In the context of the Asuka II docking in New York, one audience member privately expressed that an element that might help inform Murose's environmental concern could be seeing the innovative environmental programs here, as New York is where the world meets and innovates solutions. It's tragic that we are losing the Urushi lacquer trees native to Japan, so tremendous efforts must be made to maintain our climate. However, we must also preserve tradition. From a New Yorker's perspective, we must grow more trees on a global scale which will benefit every region of the planet. New York has programs like the Million Trees Initiative and The Billion Oyster Project that is specifically designed to protect coastlines by using oyster beds as breakpoints for storms and tsunamis, illustrating environmental innovation which Japan could learn and benifit from. Additionally, cultural crossover is occurring, with African Americans in New York using the traditional Japanese kimono dyeing technique to produce exceptional new art, innovating while honoring tradition. Seeing how New Yorkers innovate from both environmental and cultural perspectives can only strengthen the environment and arts in Japan, as embracing global collaboration allows preserving traditions through creative new applications.​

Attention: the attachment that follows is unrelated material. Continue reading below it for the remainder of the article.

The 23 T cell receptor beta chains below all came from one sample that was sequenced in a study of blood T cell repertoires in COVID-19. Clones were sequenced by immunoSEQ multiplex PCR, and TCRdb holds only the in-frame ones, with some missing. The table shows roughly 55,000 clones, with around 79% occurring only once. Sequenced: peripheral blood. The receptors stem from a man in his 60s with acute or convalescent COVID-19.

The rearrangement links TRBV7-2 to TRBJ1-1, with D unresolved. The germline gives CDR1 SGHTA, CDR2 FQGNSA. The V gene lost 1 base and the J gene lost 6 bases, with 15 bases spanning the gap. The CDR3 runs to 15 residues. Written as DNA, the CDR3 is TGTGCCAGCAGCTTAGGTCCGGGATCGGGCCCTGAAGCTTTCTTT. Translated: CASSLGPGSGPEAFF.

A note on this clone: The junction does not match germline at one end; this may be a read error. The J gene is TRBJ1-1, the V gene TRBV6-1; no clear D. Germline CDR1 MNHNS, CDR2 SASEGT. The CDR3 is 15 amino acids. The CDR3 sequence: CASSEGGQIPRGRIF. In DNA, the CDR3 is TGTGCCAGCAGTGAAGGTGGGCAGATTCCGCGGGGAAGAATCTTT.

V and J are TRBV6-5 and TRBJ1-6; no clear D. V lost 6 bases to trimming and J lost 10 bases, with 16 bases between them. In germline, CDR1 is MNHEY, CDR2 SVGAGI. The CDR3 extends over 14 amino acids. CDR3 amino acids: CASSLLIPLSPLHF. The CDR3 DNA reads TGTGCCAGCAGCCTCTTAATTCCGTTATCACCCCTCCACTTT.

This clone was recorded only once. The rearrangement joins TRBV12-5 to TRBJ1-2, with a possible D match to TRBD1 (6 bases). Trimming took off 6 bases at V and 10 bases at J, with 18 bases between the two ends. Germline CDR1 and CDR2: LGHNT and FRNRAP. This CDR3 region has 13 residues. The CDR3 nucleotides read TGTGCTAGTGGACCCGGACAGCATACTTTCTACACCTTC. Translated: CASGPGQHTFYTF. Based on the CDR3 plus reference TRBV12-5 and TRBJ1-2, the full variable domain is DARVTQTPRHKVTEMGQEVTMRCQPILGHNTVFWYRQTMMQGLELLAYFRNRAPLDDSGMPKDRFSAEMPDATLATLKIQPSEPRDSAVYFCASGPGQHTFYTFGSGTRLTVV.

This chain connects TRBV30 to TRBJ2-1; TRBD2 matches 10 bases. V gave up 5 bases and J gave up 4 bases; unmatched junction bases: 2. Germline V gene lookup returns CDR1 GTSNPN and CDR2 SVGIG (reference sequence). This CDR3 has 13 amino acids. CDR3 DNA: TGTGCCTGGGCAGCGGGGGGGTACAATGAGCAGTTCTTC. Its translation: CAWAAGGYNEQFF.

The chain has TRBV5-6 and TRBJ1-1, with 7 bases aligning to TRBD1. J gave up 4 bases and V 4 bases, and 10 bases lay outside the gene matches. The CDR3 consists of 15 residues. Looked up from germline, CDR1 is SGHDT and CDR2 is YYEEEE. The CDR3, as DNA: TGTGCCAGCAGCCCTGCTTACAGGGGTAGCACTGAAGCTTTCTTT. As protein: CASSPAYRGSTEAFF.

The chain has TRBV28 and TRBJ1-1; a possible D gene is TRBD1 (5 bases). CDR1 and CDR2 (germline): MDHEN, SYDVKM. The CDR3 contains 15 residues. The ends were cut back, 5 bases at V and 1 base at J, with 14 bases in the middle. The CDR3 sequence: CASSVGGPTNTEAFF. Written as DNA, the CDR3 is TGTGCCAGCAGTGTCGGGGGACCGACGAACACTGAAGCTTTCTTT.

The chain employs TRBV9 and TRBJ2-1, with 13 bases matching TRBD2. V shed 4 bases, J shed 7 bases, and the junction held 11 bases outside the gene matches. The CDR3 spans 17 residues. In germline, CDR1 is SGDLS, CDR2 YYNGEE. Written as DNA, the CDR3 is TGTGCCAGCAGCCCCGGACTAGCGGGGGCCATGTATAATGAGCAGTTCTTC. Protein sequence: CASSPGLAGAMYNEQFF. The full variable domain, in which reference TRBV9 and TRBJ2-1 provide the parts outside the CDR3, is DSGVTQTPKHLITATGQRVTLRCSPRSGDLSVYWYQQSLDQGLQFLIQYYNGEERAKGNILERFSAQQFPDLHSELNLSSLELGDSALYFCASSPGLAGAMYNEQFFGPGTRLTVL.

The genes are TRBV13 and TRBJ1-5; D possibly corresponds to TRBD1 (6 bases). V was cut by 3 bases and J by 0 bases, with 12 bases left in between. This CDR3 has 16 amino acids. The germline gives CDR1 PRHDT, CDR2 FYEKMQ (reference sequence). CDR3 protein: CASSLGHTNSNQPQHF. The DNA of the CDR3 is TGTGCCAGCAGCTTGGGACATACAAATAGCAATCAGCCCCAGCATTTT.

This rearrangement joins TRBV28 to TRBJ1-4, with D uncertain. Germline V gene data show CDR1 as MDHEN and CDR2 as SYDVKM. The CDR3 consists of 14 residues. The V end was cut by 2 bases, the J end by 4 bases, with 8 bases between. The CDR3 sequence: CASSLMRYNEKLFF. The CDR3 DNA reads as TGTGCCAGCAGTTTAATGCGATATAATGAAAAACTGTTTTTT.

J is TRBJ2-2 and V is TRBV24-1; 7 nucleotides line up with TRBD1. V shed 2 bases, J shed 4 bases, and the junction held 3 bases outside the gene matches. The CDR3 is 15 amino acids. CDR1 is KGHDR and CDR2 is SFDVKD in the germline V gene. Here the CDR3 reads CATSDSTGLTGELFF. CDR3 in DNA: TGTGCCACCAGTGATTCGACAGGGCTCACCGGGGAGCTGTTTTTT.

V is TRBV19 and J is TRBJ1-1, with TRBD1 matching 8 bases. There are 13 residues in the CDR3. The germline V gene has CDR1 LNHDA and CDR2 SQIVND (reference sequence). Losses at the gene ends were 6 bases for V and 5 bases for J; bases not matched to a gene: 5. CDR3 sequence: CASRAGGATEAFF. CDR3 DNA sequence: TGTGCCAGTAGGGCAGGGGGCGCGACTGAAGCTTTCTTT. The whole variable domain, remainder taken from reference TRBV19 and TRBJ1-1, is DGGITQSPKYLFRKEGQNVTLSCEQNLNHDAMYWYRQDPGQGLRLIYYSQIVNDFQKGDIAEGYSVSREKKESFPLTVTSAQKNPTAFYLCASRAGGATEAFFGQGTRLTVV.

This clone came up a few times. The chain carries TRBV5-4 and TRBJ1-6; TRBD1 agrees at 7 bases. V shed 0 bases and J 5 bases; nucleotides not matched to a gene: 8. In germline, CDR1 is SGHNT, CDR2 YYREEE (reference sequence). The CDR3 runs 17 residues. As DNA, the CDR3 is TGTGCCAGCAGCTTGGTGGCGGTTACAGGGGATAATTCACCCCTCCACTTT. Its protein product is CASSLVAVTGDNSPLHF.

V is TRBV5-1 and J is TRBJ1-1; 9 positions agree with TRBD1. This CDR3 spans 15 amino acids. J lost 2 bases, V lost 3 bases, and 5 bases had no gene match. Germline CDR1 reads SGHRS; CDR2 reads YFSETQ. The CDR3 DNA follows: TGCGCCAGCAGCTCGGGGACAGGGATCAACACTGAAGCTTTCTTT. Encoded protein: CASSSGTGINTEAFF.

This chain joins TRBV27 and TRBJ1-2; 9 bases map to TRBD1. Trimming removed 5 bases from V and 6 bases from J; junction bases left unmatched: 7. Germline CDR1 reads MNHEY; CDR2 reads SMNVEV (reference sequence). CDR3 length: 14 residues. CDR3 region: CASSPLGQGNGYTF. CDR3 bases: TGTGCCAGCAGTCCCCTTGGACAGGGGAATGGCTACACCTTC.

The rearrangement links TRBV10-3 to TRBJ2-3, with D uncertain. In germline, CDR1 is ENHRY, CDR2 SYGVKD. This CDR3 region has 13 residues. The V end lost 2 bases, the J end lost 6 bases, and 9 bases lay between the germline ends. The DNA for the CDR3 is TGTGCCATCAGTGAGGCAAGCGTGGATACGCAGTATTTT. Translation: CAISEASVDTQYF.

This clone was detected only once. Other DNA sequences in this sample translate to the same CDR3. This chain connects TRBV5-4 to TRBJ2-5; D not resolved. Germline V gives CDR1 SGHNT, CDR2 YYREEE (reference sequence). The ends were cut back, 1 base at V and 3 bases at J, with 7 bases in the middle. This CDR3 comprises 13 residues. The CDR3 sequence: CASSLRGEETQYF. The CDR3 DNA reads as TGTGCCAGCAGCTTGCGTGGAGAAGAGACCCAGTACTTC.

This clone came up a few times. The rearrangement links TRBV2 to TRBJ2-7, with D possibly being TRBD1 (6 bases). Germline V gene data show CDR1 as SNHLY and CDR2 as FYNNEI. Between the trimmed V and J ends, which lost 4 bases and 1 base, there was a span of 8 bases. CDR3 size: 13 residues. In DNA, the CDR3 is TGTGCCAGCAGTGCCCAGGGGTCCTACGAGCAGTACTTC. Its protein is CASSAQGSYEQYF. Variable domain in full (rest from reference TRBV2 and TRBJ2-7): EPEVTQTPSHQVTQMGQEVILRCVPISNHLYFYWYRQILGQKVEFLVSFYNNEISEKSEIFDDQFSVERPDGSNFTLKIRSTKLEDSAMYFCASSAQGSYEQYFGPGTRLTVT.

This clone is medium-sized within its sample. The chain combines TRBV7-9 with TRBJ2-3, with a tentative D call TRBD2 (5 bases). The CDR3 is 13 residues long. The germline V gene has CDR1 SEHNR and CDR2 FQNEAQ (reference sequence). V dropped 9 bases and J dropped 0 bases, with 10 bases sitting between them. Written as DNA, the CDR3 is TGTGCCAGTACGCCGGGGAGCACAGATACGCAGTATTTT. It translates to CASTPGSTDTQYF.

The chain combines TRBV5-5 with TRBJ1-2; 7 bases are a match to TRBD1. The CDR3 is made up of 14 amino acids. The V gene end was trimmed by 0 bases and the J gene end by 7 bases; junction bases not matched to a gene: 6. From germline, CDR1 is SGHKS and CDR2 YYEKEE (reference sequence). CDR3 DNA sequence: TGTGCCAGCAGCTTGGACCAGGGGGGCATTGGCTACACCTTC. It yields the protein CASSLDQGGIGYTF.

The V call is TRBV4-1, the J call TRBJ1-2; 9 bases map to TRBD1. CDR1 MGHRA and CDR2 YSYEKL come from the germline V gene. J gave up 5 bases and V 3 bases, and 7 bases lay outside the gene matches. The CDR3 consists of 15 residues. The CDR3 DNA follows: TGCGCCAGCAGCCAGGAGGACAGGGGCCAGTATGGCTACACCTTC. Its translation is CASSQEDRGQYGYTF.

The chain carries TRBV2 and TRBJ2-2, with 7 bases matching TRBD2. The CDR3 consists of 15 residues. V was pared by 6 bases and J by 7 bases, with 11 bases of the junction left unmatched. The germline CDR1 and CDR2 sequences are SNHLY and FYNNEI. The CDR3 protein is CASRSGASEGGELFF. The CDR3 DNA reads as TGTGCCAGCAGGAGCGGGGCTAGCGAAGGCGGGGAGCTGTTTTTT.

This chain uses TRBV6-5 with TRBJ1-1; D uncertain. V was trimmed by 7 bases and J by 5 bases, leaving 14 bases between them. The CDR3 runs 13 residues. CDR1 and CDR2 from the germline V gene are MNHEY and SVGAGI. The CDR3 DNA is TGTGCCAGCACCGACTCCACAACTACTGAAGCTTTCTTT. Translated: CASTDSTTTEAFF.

Hovering over the day was the situation in Wajima. As reported in these pages, an earthquake and tsunami struck the region, affecting many lacquerware artists. The craftspeople are still recovering, with their future uncertain. Many lost their factories, studios, and shops. Despite the despair, the region's thousands of years of tradition and history will not be destroyed by one tsunami and earthquake. However, increased ocean water and coastal erosion mean future tsunamis could reach further inland. The broader concern is what an unstable environment means for the future.